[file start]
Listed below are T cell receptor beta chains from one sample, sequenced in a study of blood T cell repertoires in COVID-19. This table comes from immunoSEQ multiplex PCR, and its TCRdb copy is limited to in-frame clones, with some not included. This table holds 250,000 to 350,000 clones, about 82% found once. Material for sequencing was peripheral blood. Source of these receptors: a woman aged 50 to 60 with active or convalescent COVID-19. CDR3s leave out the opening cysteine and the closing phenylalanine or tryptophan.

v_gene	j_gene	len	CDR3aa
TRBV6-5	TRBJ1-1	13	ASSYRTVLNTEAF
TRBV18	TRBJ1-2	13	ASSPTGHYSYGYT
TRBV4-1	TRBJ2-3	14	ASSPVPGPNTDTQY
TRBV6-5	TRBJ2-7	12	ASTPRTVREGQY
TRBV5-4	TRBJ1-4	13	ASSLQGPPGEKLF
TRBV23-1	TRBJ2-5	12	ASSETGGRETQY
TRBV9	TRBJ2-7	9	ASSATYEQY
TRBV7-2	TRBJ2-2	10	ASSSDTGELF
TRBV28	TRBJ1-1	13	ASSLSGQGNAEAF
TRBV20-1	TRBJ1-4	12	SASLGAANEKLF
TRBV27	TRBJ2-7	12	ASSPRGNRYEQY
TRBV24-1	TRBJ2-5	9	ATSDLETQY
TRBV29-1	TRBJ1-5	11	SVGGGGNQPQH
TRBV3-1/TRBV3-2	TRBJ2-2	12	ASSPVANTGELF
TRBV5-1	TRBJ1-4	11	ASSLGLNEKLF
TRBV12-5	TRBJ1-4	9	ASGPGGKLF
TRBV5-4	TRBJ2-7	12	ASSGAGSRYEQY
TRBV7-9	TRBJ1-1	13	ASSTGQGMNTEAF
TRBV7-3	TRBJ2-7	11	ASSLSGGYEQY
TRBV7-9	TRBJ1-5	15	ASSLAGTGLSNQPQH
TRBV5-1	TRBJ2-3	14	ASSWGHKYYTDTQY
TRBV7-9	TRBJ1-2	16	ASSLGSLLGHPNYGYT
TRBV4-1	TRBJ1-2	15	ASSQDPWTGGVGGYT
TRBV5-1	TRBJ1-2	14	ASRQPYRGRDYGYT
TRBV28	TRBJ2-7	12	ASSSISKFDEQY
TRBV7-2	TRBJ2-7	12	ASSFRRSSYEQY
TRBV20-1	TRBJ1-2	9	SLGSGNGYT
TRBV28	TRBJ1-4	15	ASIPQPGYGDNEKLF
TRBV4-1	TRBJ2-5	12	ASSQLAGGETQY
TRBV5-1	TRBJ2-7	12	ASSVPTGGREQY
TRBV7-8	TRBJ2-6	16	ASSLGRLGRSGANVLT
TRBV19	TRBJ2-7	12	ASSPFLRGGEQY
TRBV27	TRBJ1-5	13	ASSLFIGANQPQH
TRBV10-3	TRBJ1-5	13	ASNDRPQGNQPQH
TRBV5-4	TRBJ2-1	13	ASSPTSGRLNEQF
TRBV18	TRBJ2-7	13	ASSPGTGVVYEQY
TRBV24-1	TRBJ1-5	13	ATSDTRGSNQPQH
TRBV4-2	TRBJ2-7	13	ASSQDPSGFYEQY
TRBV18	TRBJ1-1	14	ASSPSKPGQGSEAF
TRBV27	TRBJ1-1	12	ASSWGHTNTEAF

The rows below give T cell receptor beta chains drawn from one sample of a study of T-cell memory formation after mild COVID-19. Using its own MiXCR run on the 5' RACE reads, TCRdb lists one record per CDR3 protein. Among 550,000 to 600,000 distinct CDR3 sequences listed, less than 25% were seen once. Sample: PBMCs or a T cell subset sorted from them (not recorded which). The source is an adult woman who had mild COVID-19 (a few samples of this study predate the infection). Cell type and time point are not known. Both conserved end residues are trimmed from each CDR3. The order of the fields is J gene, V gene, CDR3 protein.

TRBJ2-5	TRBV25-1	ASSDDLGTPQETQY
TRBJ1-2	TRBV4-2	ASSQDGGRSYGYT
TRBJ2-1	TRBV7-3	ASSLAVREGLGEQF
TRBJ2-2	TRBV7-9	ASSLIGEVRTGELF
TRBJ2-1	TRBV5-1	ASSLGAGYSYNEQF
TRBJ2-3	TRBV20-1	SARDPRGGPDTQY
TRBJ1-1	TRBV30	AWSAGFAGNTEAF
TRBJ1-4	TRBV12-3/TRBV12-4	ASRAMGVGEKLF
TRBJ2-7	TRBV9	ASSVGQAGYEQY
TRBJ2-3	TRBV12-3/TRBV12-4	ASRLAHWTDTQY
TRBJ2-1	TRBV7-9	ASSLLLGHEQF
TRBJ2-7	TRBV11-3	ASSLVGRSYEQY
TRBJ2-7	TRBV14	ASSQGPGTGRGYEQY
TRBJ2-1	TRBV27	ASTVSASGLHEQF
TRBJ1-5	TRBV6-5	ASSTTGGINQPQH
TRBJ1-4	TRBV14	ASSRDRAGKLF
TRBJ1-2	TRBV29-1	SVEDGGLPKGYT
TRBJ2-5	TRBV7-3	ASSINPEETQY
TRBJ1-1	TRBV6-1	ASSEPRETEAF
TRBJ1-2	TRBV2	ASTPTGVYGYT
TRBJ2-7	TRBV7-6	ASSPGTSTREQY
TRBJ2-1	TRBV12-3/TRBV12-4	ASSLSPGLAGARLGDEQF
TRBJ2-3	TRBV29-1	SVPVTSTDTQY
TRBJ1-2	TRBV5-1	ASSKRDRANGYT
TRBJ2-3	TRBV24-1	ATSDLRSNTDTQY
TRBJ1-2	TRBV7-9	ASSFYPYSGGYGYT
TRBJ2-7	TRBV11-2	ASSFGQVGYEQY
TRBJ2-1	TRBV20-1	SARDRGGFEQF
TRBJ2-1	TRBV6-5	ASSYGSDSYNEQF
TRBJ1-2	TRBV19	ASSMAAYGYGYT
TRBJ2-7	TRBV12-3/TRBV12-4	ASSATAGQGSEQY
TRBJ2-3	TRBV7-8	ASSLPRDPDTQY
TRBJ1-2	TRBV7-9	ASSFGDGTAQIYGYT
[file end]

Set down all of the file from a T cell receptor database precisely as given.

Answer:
Listed below are T cell receptor beta chains from one sample, sequenced in a study of blood T cell repertoires in COVID-19. This table comes from immunoSEQ multiplex PCR, and its TCRdb copy is limited to in-frame clones, with some not included. This table holds 250,000 to 350,000 clones, about 82% found once. Material for sequencing was peripheral blood. Source of these receptors: a woman aged 50 to 60 with active or convalescent COVID-19. CDR3s leave out the opening cysteine and the closing phenylalanine or tryptophan.

v_gene	j_gene	len	CDR3aa
TRBV6-5	TRBJ1-1	13	ASSYRTVLNTEAF
TRBV18	TRBJ1-2	13	ASSPTGHYSYGYT
TRBV4-1	TRBJ2-3	14	ASSPVPGPNTDTQY
TRBV6-5	TRBJ2-7	12	ASTPRTVREGQY
TRBV5-4	TRBJ1-4	13	ASSLQGPPGEKLF
TRBV23-1	TRBJ2-5	12	ASSETGGRETQY
TRBV9	TRBJ2-7	9	ASSATYEQY
TRBV7-2	TRBJ2-2	10	ASSSDTGELF
TRBV28	TRBJ1-1	13	ASSLSGQGNAEAF
TRBV20-1	TRBJ1-4	12	SASLGAANEKLF
TRBV27	TRBJ2-7	12	ASSPRGNRYEQY
TRBV24-1	TRBJ2-5	9	ATSDLETQY
TRBV29-1	TRBJ1-5	11	SVGGGGNQPQH
TRBV3-1/TRBV3-2	TRBJ2-2	12	ASSPVANTGELF
TRBV5-1	TRBJ1-4	11	ASSLGLNEKLF
TRBV12-5	TRBJ1-4	9	ASGPGGKLF
TRBV5-4	TRBJ2-7	12	ASSGAGSRYEQY
TRBV7-9	TRBJ1-1	13	ASSTGQGMNTEAF
TRBV7-3	TRBJ2-7	11	ASSLSGGYEQY
TRBV7-9	TRBJ1-5	15	ASSLAGTGLSNQPQH
TRBV5-1	TRBJ2-3	14	ASSWGHKYYTDTQY
TRBV7-9	TRBJ1-2	16	ASSLGSLLGHPNYGYT
TRBV4-1	TRBJ1-2	15	ASSQDPWTGGVGGYT
TRBV5-1	TRBJ1-2	14	ASRQPYRGRDYGYT
TRBV28	TRBJ2-7	12	ASSSISKFDEQY
TRBV7-2	TRBJ2-7	12	ASSFRRSSYEQY
TRBV20-1	TRBJ1-2	9	SLGSGNGYT
TRBV28	TRBJ1-4	15	ASIPQPGYGDNEKLF
TRBV4-1	TRBJ2-5	12	ASSQLAGGETQY
TRBV5-1	TRBJ2-7	12	ASSVPTGGREQY
TRBV7-8	TRBJ2-6	16	ASSLGRLGRSGANVLT
TRBV19	TRBJ2-7	12	ASSPFLRGGEQY
TRBV27	TRBJ1-5	13	ASSLFIGANQPQH
TRBV10-3	TRBJ1-5	13	ASNDRPQGNQPQH
TRBV5-4	TRBJ2-1	13	ASSPTSGRLNEQF
TRBV18	TRBJ2-7	13	ASSPGTGVVYEQY
TRBV24-1	TRBJ1-5	13	ATSDTRGSNQPQH
TRBV4-2	TRBJ2-7	13	ASSQDPSGFYEQY
TRBV18	TRBJ1-1	14	ASSPSKPGQGSEAF
TRBV27	TRBJ1-1	12	ASSWGHTNTEAF

The rows below give T cell receptor beta chains drawn from one sample of a study of T-cell memory formation after mild COVID-19. Using its own MiXCR run on the 5' RACE reads, TCRdb lists one record per CDR3 protein. Among 550,000 to 600,000 distinct CDR3 sequences listed, less than 25% were seen once. Sample: PBMCs or a T cell subset sorted from them (not recorded which). The source is an adult woman who had mild COVID-19 (a few samples of this study predate the infection). Cell type and time point are not known. Both conserved end residues are trimmed from each CDR3. The order of the fields is J gene, V gene, CDR3 protein.

TRBJ2-5	TRBV25-1	ASSDDLGTPQETQY
TRBJ1-2	TRBV4-2	ASSQDGGRSYGYT
TRBJ2-1	TRBV7-3	ASSLAVREGLGEQF
TRBJ2-2	TRBV7-9	ASSLIGEVRTGELF
TRBJ2-1	TRBV5-1	ASSLGAGYSYNEQF
TRBJ2-3	TRBV20-1	SARDPRGGPDTQY
TRBJ1-1	TRBV30	AWSAGFAGNTEAF
TRBJ1-4	TRBV12-3/TRBV12-4	ASRAMGVGEKLF
TRBJ2-7	TRBV9	ASSVGQAGYEQY
TRBJ2-3	TRBV12-3/TRBV12-4	ASRLAHWTDTQY
TRBJ2-1	TRBV7-9	ASSLLLGHEQF
TRBJ2-7	TRBV11-3	ASSLVGRSYEQY
TRBJ2-7	TRBV14	ASSQGPGTGRGYEQY
TRBJ2-1	TRBV27	ASTVSASGLHEQF
TRBJ1-5	TRBV6-5	ASSTTGGINQPQH
TRBJ1-4	TRBV14	ASSRDRAGKLF
TRBJ1-2	TRBV29-1	SVEDGGLPKGYT
TRBJ2-5	TRBV7-3	ASSINPEETQY
TRBJ1-1	TRBV6-1	ASSEPRETEAF
TRBJ1-2	TRBV2	ASTPTGVYGYT
TRBJ2-7	TRBV7-6	ASSPGTSTREQY
TRBJ2-1	TRBV12-3/TRBV12-4	ASSLSPGLAGARLGDEQF
TRBJ2-3	TRBV29-1	SVPVTSTDTQY
TRBJ1-2	TRBV5-1	ASSKRDRANGYT
TRBJ2-3	TRBV24-1	ATSDLRSNTDTQY
TRBJ1-2	TRBV7-9	ASSFYPYSGGYGYT
TRBJ2-7	TRBV11-2	ASSFGQVGYEQY
TRBJ2-1	TRBV20-1	SARDRGGFEQF
TRBJ2-1	TRBV6-5	ASSYGSDSYNEQF
TRBJ1-2	TRBV19	ASSMAAYGYGYT
TRBJ2-7	TRBV12-3/TRBV12-4	ASSATAGQGSEQY
TRBJ2-3	TRBV7-8	ASSLPRDPDTQY
TRBJ1-2	TRBV7-9	ASSFGDGTAQIYGYT